Jared Kushner
Jared Kushner WAM/TPS

Jared Kushner’s new private-equity fund plans to invest millions of dollars of Saudi Arabia’s money in Israeli startups, people familiar with the investment plan told The Wall Street Journal on Saturday.

Affinity Partners, which has raised more than $3 billion, including a $2 billion commitment from the kingdom’s sovereign-wealth fund, has already selected the first two Israeli firms to invest in, these sources said.

The decision marks the first known instance that the Saudi Public Investment Fund’s cash will be directed to Israel, a sign of the kingdom’s increasing willingness to do business with the country, even though they have no diplomatic relations. This could help lay the groundwork for a breakthrough normalization pact between the two countries.

In an interview, Kushner said he viewed his investment plans as an extension of his work in the White House in advancing ties between Israel and its Arab neighbors, which have long refused to normalize relations with Israel until its leaders agreed to the creation of a Palestinian state.

“If we can get Israelis and Muslims in the region to do business together it will focus people on shared interests and shared values,” he said. “We kicked off historic regional change which needs to be reinforced and nurtured to achieve its potential.”

Kushner and his team declined to discuss which companies they are working with or how much cash is likely to be directed to Israel. He also declined to discuss his talks with Saudi Arabia’s Crown Prince Mohammed bin Salman, who oversees the Saudi investment fund’s strategic decisions.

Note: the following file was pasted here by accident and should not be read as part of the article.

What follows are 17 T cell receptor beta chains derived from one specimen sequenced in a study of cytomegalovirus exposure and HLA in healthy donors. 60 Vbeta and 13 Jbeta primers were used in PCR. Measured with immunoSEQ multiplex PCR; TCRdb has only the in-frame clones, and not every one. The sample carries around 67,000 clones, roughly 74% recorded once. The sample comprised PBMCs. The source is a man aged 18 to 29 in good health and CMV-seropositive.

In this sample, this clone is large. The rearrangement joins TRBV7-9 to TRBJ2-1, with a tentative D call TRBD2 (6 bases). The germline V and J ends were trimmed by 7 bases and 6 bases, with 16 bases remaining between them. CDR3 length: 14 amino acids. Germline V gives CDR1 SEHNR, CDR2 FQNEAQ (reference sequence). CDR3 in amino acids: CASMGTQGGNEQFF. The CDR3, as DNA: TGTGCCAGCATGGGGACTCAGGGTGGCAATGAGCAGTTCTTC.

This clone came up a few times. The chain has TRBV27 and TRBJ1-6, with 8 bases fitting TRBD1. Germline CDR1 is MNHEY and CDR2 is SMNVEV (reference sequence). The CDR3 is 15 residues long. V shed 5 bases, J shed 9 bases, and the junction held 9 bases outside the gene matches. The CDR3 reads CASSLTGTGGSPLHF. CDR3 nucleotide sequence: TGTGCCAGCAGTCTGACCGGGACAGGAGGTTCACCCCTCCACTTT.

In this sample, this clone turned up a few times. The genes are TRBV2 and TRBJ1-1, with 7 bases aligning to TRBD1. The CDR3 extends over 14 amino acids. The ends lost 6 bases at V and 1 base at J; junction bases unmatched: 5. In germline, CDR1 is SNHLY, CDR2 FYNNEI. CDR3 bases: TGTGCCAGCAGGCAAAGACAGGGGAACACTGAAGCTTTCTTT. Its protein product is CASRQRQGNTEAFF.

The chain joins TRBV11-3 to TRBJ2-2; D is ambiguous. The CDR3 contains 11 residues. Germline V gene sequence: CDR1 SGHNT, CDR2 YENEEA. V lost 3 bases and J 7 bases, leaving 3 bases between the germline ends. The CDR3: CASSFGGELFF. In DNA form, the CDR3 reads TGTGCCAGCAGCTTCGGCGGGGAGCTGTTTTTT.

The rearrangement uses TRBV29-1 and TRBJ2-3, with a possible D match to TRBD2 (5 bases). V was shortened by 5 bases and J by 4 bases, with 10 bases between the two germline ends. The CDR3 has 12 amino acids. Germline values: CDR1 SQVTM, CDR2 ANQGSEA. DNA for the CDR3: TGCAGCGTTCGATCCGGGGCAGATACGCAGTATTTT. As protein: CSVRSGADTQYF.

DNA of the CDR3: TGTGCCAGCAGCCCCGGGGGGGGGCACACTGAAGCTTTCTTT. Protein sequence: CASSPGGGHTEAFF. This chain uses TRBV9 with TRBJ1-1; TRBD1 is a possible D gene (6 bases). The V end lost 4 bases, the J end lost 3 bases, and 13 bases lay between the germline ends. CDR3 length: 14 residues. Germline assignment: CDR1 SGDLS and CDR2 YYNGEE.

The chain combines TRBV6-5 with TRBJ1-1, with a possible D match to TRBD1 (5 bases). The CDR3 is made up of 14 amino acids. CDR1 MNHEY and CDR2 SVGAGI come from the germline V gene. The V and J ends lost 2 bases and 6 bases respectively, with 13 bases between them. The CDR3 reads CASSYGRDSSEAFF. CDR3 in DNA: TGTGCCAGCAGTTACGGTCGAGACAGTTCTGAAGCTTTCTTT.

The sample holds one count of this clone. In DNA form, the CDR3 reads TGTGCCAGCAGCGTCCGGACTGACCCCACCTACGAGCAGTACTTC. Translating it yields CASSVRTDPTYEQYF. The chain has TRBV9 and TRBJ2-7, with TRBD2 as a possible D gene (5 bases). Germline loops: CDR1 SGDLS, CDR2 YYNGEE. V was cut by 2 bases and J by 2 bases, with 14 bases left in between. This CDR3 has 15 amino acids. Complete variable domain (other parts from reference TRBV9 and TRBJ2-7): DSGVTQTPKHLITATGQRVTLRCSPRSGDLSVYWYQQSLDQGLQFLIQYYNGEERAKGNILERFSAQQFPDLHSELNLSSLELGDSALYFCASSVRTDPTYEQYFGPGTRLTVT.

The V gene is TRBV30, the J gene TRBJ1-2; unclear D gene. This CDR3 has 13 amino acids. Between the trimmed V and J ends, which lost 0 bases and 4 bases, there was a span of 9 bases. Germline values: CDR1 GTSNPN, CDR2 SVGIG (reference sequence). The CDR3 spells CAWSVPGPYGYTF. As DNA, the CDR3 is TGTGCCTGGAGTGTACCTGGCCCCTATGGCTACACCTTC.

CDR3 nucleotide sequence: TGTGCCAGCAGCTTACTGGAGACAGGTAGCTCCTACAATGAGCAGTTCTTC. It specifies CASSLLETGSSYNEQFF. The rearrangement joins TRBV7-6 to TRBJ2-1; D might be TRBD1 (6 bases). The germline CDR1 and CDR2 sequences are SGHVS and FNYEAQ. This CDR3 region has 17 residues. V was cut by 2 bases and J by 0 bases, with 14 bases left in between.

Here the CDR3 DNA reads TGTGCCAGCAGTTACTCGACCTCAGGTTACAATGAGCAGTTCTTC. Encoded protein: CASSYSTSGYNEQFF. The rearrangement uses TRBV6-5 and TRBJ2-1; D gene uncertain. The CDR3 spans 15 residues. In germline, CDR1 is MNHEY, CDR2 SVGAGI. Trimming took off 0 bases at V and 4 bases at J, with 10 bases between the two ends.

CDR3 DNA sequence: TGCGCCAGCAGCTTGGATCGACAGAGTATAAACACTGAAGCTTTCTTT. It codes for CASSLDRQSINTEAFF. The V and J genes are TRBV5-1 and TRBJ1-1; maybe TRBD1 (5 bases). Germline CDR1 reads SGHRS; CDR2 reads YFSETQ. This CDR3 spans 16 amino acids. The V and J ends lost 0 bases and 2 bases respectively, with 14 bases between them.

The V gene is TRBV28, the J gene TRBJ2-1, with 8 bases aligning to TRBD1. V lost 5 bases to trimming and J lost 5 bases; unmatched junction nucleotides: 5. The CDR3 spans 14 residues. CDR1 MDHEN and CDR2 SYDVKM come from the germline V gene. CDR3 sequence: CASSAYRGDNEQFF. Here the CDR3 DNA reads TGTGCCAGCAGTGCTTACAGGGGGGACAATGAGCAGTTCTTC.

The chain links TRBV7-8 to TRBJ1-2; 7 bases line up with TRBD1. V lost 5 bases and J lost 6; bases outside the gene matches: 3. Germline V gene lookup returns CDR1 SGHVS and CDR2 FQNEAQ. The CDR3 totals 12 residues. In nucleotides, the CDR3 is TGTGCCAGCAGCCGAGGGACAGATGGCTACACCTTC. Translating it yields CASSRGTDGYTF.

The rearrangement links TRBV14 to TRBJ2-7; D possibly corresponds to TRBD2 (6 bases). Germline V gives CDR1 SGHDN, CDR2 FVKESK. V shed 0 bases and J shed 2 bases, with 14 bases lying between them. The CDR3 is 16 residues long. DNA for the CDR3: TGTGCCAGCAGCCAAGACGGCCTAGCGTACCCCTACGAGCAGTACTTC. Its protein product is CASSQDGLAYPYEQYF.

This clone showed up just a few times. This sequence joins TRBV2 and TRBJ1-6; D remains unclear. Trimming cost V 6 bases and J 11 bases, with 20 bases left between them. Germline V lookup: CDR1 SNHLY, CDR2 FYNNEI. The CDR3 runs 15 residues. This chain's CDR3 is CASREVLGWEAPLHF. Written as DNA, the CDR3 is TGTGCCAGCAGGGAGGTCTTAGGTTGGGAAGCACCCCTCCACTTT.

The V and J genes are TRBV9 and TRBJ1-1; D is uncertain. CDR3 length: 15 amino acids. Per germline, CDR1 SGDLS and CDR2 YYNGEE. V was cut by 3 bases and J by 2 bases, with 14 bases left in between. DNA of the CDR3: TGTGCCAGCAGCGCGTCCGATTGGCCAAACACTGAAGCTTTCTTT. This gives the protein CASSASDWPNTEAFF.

A spokesman for Saudi Arabia’s $600 billion Public Investment Fund, whose board is chaired by Prince Mohammed and includes senior government ministers, declined to comment. The government’s media office didn’t respond to requests for comment.

Israel has been for years rumored to have behind-the-scenes ties with Saudi Arabia, but the Saudis have vehemently denied those rumors.

Former Prime Minister Benjamin Netanyahu and the Saudi Crown Prince reportedly held a secret meeting last November in which they discussed the possibility of normalizing relations between their two countries.

Subsequent reports said the Crown Prince pulled back from a normalization deal with Israel largely because of the US election result. Riyadh denied the meeting had even taken place.

Saudi Arabian officials have repeatedly said that a Palestinian state with eastern Jerusalem as its capital is a prerequisite for Saudi Arabia normalizing ties with Israel.